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Home > Feature Articles > Food Processing for Sustainable, Local, Organic and Effective Food Distribution

Food Manufacturing Industry Overview

Wellness Strategies for Food Manufacturing Workplaces

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carrot agricultural food organic soil conservation The U.S. food-manufacturing stage is dominated by large-scale, capital-intensive, highly diversified corporations. There are more than 17,000 food manufacturing facilities in the United States. The U.S. food-processing industry accounts for approximately 26% of the food-processing output of the world.

Industry trends include:

  • Solid Waste Reduction and generation as they use less or reusable packaging, use biodebradable packing products and recyclable materials such as aluminum, glass and bio-based materials.
  • Mechanical vs. Chemical Processing can reap cost savings and benefits.
  • Pretreatment for Water Conservation and Wastewater Reduction all target source reduction practices. Pretreatment minimize the loss of raw materials to waste streams and water used in conveying materials, cleanup and other noningredient uses are being reduced. Techniques will continue to be developed to lessen the environmental impact of processing discharge wastewaters.

Natural Resource Management for Food Manufacturing

Key resources used by the food-processing industry include the following:

Water

Water is used as an ingredient, an initial and intermediate cleaning source, an efficient transportation conveyor of raw materials, and the principal agent used in sanitizing plant machinery and areas. Pollution prevention and source reduction are more sustainable.

Raw Materials

Raw materials vary from land-based agricultural materials to ocean to air to minerals mined from mountains and deserts. With our escalating population, quantities of raw materials are being exploited at faster rates than the earth can replenish them. Conservation and prioritizing use of precious natural resources are part of thinking sustainably.

Energy

Compared to some other heavy industrial sectors, food processing is not considered energy-intensive. Electrical power and natural gas, however both rely on fossil fuels that are both finite and cause pollutants that cause global climate change. Less processing is better and will help stabilize weather patterns and agricultural ecosystems that produce essential raw materials.

Key Environmental Issues for U.S. Food Manufacturing

Wastewater

According to the Division of Pollution Prevention and Environmental Assistance in North Carolina, primary issues of concern are biochemical oxygen demand (BOX); total suspended solids (TSS); excessive nutrient loading (nitrogen and phosphorus compounds and pathogenic organisms); residual chlorine and pesticide levels.

Solid Waste

Primary issues include both organic and packaging waste.

Organic waste includes rinds, seeds, skin, bones and other raw materials that result from processing operations.

Inorganic wate includes excessive packaging materials such as plastic, glass, metal and paper.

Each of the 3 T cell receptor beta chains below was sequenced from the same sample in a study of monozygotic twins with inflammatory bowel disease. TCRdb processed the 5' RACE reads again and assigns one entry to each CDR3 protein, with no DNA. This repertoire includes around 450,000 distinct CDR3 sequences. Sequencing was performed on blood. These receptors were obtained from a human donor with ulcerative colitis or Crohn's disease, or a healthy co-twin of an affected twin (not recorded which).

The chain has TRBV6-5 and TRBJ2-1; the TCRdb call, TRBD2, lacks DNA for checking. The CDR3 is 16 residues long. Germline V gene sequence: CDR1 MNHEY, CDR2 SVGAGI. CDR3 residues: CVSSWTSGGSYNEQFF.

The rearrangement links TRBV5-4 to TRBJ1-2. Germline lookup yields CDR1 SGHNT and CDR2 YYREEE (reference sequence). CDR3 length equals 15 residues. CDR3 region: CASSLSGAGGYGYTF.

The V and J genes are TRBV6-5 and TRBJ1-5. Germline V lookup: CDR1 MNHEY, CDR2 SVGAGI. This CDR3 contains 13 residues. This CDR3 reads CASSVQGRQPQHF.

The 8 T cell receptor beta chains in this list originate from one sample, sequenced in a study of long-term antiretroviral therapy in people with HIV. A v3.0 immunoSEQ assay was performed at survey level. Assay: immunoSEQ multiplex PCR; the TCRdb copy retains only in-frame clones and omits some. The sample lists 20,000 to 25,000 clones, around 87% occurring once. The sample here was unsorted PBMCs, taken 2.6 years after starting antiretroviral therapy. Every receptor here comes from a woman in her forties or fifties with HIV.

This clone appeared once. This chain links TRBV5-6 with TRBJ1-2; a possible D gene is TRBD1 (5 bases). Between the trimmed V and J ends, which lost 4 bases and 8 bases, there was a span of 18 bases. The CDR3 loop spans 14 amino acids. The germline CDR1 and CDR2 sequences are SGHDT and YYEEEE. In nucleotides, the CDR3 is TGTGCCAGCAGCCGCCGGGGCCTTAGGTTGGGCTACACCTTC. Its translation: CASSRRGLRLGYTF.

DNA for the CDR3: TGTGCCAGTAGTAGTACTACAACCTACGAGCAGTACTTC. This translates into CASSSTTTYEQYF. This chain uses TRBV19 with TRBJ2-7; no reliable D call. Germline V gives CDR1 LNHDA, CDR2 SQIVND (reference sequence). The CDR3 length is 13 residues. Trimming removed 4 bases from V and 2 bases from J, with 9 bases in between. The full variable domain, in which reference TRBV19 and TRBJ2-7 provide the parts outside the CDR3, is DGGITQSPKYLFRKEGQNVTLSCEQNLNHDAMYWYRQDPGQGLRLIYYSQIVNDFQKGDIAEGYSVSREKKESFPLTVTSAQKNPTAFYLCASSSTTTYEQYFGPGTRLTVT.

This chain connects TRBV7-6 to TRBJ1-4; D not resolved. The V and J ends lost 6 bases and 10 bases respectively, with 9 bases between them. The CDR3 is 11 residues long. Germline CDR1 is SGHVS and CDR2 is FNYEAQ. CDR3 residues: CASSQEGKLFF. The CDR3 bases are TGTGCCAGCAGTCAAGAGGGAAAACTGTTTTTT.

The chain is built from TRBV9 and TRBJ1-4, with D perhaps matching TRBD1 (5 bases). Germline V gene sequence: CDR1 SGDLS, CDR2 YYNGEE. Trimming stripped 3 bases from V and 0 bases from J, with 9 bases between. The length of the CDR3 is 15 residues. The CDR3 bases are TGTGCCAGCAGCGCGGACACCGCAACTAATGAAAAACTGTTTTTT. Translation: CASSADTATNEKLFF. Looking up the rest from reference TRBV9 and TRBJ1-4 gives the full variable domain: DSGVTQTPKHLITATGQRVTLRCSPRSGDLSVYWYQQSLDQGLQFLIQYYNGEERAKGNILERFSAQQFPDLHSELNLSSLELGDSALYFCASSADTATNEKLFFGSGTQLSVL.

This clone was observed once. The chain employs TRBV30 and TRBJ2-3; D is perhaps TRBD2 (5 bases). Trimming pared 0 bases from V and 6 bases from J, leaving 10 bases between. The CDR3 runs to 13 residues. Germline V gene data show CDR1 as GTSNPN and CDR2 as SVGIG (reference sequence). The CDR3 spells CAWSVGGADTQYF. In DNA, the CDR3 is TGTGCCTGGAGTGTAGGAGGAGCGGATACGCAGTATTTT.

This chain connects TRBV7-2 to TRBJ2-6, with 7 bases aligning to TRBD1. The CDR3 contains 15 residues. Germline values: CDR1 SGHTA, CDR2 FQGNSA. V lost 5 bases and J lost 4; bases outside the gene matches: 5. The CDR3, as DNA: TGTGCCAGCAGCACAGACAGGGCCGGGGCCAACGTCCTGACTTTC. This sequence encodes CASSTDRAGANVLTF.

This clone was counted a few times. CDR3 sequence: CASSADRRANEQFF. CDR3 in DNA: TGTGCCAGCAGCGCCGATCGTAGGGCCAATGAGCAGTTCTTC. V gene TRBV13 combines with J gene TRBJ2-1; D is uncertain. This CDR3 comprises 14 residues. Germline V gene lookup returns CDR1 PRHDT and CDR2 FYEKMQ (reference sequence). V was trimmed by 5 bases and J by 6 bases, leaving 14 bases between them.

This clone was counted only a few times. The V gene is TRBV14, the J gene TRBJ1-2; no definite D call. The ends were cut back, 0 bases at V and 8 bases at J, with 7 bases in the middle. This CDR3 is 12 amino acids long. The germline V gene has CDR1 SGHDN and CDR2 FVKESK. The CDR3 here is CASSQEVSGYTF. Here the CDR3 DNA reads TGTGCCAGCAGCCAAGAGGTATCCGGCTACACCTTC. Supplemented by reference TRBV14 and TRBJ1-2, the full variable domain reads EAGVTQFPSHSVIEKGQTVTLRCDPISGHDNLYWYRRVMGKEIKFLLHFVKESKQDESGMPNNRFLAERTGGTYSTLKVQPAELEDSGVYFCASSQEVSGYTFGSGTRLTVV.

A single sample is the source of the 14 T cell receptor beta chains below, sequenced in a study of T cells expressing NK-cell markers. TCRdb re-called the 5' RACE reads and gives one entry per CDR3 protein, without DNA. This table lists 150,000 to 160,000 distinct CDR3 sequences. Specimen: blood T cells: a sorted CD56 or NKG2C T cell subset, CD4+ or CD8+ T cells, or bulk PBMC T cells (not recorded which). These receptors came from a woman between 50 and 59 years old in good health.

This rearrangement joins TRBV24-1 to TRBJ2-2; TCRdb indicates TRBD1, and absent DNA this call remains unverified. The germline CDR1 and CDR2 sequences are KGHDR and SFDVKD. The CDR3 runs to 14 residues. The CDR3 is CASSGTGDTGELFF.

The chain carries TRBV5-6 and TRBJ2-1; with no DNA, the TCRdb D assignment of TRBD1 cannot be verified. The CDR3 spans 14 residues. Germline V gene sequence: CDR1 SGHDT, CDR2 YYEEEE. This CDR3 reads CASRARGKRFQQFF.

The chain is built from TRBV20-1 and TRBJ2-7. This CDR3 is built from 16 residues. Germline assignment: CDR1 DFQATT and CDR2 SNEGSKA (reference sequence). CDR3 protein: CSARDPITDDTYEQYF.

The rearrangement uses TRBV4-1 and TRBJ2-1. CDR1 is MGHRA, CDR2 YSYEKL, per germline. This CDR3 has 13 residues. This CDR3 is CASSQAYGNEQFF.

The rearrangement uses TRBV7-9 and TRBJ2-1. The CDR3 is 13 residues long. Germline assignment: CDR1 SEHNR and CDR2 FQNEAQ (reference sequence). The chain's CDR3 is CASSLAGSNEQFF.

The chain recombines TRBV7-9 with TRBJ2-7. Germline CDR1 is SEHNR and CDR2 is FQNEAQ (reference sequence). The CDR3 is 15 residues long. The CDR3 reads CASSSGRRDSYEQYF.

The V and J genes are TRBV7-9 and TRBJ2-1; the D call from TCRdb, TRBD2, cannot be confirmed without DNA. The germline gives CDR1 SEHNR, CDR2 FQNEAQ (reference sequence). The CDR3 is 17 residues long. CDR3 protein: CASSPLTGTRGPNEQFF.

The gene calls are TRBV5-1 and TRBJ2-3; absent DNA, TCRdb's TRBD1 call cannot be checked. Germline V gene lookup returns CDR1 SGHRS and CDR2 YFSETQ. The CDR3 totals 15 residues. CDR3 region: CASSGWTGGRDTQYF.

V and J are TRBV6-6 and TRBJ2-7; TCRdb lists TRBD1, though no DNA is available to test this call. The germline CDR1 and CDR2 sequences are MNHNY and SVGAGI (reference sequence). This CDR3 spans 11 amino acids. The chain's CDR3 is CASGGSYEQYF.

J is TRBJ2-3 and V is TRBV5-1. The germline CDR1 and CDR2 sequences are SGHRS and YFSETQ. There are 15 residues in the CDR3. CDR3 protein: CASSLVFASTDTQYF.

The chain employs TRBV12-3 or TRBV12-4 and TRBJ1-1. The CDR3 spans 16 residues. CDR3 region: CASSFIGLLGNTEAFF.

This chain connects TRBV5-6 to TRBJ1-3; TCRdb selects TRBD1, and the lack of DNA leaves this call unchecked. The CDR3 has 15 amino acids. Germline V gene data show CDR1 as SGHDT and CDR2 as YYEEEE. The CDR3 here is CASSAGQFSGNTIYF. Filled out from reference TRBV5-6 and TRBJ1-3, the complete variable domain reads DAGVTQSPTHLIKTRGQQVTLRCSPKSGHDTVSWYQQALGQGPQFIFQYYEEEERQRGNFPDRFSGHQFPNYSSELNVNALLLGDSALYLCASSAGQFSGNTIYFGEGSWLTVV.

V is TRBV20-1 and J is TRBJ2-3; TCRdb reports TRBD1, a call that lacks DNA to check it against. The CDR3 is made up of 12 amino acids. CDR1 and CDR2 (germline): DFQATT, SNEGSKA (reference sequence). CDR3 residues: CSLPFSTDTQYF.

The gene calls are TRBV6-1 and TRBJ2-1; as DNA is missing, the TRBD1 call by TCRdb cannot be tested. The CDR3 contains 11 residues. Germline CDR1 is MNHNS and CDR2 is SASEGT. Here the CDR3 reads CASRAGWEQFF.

Sustainable practices include finding resale markets for materials, and switching to more biodegradable and recyclable products. Green chemistry is a key sustainable strategy to reduce the toxic and polluting ingredients used in processing, packaging.

Reduction of excessive packaging and use of recycled content such as aluminum, glass and high density polyethylene (HDPE) are being used in appropriate applications.

Getting Started with Green and Sustainable Improvements

Historically, U.S. investments are driven by cost-effectiveness, regulatory mandates, consumer demand, and public interest. This trend is expected to continue. Likely technologies to be adopted in food manufacturing include advanced wastewater treatment practices, improved packaging, and water use reduction.

Strengthening the Clean Water Act (CWA) and concerns over the Resource Conservation and Recovery Act’s (RCRA’s) solid waste disposal issues will continue to drive the industry closer to "sustainable development."

Companies often benefit in a variety of ways when they implement green and sustainable business practices:

  • Reduced energy costs
  • Reduced operational costs
  • Reduced production costs
  • Reduced raw materials costs
  • Reduced transportation costs
  • Reduced treatment and disposal costs
  • Reduced and easier compliance permits
  • Reduced monitoring and enforcement costs

The first ingredient in green is "thinking." Think of our natural resources as a LIMITED SYSTEM. Everything has to be used again and again -- by somebody or something. In nature one animal's nut hulls are another insect's food. One tree's fall leaves are another plant's fertilizer. Our waste can be just as productive when we consciously maximize our resources. Our wasted heat can become energy. Someone else's waste paper can become our packaging. Our sewer water can become agriculture's irrigation.

When we think in these ways, we're less likely to abuse resources -- in quantity or quality.

Water Conservation and Quality for Food Manufacturing

Traditionally, the food-processing industry has been a large water user. Water is used for several purposes: a principal ingredient, an initial and intermediate cleaning source, an efficient transportation conveyor of raw materials, and the principal agent used in sanitizing plant areas and machinery. The primary steps in processing fruits and vegetables include (1) general cleaning and dirt removal, (2) removal of leaves, skin, and seeds, (3) blanching, (4) washing and cooling, (5) packaging, and (6) cleanup.

The primary steps in processing livestock include (1) rendering and bleeding, (2) scalding and/or skin removal, (3) internal organ evisceration, (4) washing, chilling, and cooling, (5) packaging, and (6) cleanup.